I haven't yet written a funny column about our freeway shootings; I knew that if I just waited long enough one or two of our Midwestern or Eastern columnists would do it for me.
My patience has been rewarded by the redoubtable Mike Royko, of the Chicago Tribune, and Lewis Grizzard, the syndicated Atlanta Constitution humorist.
Copies of their two recent columns have been sent to me by Caroline T. Bales, whose sister clipped them from the Mentor, Ohio, newspaper.
Considering his gift for invective, Royko was fairly easy on us. He expressed the Midwesterner's natural anxiety that any craziness that originates in California could become a national trend.
He is comforted, though, by the idea that freeway shootings are "strictly a local fad," a phenomenon that reminds him of bank robber Willie Sutton's explanation of why he robbed banks: "Because that's where the money is."
"If you think of it that way," says Royko, "it makes sense for Californians to shoot at each other on freeways, because that's where they are. . . . The only time they have any true communal togetherness in that part of the country is when they gather on their freeways."
Royko doesn't even think freeway shootings are a trend. He thinks they're mere coincidences augmented by media hype. "In a week or so," he predicts, "the freeway murder-madness-mania in California will be over, replaced by something new."
I have noticed that Royko rarely distinguishes between Northern and Southern California. He doesn't know that we're two different states of mind. Some years ago he said "they ought to build a fence around California to keep the lunatics from infecting the rest of the country," which fell short of wisdom by failing to note that the fence should have been built before all the lunatics came here.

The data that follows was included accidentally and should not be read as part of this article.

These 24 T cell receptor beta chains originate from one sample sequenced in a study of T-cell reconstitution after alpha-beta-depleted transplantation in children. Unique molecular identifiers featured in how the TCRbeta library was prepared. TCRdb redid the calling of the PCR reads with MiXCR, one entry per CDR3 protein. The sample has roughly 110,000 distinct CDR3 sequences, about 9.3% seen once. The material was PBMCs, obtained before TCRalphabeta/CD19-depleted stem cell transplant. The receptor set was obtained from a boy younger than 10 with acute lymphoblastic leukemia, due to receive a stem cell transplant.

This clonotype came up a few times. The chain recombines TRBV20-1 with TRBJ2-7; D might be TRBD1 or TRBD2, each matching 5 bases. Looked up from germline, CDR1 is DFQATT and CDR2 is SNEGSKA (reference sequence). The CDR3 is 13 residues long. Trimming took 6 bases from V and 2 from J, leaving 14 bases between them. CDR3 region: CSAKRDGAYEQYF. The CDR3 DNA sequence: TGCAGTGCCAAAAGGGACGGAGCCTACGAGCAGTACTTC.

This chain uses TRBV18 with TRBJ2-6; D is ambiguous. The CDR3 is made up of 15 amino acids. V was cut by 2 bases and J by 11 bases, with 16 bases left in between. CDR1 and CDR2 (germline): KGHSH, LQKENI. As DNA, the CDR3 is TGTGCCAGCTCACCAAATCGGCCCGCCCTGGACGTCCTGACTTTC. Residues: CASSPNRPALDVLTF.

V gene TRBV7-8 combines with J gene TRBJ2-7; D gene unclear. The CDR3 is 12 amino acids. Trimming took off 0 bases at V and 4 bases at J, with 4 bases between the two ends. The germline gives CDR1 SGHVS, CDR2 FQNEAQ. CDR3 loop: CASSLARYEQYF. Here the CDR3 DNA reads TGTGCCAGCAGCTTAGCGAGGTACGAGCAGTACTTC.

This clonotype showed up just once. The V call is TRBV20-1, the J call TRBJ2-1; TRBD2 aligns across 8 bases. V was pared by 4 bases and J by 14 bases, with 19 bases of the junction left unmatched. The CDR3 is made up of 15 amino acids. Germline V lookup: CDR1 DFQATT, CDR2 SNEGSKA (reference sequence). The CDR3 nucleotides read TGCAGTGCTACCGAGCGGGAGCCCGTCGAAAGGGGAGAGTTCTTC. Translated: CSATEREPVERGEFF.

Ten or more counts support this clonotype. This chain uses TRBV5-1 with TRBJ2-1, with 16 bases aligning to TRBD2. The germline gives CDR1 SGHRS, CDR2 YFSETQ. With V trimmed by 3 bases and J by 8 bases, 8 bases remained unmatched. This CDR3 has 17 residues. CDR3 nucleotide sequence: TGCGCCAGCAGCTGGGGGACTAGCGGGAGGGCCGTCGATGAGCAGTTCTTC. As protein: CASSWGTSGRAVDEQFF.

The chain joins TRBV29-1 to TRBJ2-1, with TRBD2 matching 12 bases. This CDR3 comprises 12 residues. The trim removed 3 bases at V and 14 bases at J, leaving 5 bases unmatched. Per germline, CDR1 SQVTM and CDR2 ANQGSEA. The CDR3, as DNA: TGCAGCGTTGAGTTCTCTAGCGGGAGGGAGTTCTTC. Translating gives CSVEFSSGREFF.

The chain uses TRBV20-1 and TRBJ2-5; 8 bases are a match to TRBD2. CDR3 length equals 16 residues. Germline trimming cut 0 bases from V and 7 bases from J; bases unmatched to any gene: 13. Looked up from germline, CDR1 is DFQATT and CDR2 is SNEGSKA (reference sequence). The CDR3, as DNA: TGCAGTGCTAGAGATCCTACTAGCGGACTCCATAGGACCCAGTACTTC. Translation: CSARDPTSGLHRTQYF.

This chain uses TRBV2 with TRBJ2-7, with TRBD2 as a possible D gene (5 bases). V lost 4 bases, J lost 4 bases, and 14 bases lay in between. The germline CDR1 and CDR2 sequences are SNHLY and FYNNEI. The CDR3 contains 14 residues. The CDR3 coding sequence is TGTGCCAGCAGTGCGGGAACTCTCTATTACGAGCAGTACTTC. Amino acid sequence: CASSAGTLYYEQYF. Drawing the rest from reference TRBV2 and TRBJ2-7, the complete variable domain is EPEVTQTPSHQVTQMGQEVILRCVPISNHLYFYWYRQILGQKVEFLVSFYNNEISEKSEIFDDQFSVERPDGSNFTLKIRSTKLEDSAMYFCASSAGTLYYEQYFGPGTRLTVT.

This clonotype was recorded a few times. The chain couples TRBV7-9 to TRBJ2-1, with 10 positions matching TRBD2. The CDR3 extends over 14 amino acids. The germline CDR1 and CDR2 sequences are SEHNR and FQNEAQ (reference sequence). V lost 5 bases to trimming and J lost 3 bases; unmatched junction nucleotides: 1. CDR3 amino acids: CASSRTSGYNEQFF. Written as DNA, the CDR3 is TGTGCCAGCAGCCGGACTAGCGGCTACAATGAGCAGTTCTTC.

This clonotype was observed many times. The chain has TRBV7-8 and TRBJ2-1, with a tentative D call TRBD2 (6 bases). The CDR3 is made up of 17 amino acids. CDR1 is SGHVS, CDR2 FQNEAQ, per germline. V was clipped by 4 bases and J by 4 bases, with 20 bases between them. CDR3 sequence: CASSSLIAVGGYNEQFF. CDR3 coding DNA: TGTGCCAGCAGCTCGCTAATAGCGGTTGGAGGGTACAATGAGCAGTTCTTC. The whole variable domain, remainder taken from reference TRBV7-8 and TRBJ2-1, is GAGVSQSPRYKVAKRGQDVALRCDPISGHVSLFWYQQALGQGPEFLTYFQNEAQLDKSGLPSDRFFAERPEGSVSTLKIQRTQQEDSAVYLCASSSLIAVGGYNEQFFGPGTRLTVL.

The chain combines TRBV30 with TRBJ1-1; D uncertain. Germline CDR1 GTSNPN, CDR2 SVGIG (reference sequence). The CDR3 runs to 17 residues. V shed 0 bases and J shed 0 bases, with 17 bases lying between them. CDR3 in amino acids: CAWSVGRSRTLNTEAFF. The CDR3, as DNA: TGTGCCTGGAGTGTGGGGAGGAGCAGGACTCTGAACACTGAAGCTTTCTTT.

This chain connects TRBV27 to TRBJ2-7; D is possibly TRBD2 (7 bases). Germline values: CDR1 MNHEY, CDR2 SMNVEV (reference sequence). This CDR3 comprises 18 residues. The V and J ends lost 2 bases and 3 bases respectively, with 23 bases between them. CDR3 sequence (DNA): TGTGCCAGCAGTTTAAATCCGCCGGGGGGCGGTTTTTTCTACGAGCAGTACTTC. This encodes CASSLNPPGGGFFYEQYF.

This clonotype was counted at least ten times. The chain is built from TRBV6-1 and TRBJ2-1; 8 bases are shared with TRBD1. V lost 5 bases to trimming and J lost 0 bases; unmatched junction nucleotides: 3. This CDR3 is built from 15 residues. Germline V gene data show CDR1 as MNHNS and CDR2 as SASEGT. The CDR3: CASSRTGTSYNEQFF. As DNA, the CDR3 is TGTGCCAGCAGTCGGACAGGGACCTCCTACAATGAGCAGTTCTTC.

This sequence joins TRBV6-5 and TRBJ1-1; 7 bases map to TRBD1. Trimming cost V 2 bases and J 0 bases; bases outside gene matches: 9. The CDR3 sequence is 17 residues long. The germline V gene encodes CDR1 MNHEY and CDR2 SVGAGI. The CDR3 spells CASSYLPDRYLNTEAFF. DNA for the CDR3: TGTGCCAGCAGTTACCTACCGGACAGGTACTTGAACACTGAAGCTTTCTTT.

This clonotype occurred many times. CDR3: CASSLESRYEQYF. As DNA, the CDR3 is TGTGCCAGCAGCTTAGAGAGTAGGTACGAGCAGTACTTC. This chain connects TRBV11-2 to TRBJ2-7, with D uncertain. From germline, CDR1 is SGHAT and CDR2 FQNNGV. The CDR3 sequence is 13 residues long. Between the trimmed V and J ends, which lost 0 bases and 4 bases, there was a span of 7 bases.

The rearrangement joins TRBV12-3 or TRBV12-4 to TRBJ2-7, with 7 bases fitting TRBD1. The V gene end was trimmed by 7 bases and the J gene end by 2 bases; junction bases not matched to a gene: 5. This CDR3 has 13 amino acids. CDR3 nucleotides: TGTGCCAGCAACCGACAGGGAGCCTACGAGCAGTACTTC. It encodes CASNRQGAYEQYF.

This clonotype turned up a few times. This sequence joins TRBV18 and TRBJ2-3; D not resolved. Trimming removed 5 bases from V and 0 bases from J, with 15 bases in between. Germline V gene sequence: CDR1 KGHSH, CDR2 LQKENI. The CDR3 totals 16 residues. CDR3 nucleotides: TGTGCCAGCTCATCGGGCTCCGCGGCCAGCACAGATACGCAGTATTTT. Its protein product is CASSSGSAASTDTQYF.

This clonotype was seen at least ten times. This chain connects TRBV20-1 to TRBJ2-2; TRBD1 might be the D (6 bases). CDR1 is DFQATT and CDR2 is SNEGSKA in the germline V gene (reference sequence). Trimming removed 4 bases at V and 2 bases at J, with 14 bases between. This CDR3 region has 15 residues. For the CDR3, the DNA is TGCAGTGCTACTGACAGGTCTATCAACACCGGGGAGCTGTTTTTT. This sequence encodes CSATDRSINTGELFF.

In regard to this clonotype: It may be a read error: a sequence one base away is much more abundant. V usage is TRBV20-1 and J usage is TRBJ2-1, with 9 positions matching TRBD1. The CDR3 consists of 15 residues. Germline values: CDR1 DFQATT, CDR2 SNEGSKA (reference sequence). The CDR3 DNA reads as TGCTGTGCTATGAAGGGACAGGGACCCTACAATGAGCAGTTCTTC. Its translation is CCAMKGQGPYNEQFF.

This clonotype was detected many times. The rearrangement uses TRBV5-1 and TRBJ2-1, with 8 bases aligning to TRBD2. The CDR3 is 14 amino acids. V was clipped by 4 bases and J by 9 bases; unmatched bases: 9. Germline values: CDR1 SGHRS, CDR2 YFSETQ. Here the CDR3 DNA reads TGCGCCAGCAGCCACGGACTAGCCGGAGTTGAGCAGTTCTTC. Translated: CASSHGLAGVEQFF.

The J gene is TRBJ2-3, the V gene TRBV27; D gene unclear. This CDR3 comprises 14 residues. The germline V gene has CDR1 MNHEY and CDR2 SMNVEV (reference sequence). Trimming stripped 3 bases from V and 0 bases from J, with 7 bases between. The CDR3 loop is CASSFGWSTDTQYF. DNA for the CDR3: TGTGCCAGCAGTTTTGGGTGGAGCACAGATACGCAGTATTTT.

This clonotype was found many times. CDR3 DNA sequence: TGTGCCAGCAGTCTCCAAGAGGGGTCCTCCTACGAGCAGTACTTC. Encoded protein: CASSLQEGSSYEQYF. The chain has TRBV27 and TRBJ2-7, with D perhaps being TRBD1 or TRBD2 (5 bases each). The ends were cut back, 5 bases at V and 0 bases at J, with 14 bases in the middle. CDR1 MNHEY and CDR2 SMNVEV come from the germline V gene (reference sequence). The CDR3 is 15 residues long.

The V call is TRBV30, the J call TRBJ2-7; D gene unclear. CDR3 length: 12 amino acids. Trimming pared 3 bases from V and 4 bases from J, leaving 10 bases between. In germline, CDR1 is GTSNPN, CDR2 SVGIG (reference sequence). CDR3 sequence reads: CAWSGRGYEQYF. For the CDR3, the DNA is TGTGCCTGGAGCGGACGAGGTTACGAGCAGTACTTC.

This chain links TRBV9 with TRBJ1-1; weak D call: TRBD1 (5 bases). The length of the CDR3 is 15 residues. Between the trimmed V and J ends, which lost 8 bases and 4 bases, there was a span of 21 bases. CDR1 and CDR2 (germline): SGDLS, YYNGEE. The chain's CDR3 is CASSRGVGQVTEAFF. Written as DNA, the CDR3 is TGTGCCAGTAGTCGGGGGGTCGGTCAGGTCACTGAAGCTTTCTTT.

Grizzard's explanation for the freeway phenomenon is simple: "It really should be no puzzle. For one thing, there are more crazy people in Los Angeles than anywhere else in the country. . . . These are the people who gave us eating raw fish and electing Ronald Reagan to public office."
Like Royko, Grizzard fears that the fad will spread. "All over the rest of the country people get mad at other people while driving on the freeway, but the rest of us are able to vent our anger without the use of firearms. . . . Who is to say freeway shoot-outs won't be the next bit of looniness to make its way east from La-La Land?"
Grizzard warns his readers to avoid drivers in four-wheel-drive vehicles with tires that look like they came off a 747; drivers whose bumper stickers read "When guns are outlawed, only outlaws will have guns"; anybody wearing a camouflage suit or a tattoo that says "Born to Kill"; anybody with a "Baby on Board" sign (baby could be an AK-7).
Without apologizing for the press, which is obliged to print the news, I might agree with Royko's idea that media hype could be stimulating and perpetuating this insanity.
I know that good news isn't news. We can't print stories about people who drive carefully, stop for red lights and offer assistance to fellow motorists in distress.
However, maybe it won't hurt to report at least one such incident.
W. W. Parisia of Yucca Valley writes about a good Samaritan who came to his rescue recently on the freeway. Parisia is 85. He was cruising in from Yucca Valley when something up ahead caused traffic to slow. After 15 minutes of stop-and-go driving, his car stopped. He was in the third lane from the right. His starter was dead.
Traffic began to creep around him. A woman stopped alongside and said he should raise his hood and she would drive him out. He elected to stay in his car and wait for the CHP.
Minutes later he heard a man's voice saying, "Put it in neutral and I'll push you off the road."
He put it in neutral. The man began to push, gradually moving toward the shoulder. "I knew the man was taking a great risk . . . because by now traffic was heavy with big rigs and cars rolling fast. . . ."
Finally Parisia reached the right lane just as an off-ramp providentially appeared before him. The man shoved him toward the ramp and sped away, vanishing in the traffic stream. Parisia was too busy steering to get the man's license number. He coasted down the ramp and into an Arco station.
Also in Southern California recently, several married couples decided against divorce, several children were not abused, several thousand people bought books and several hundred thousand had a wonderful day at the beach.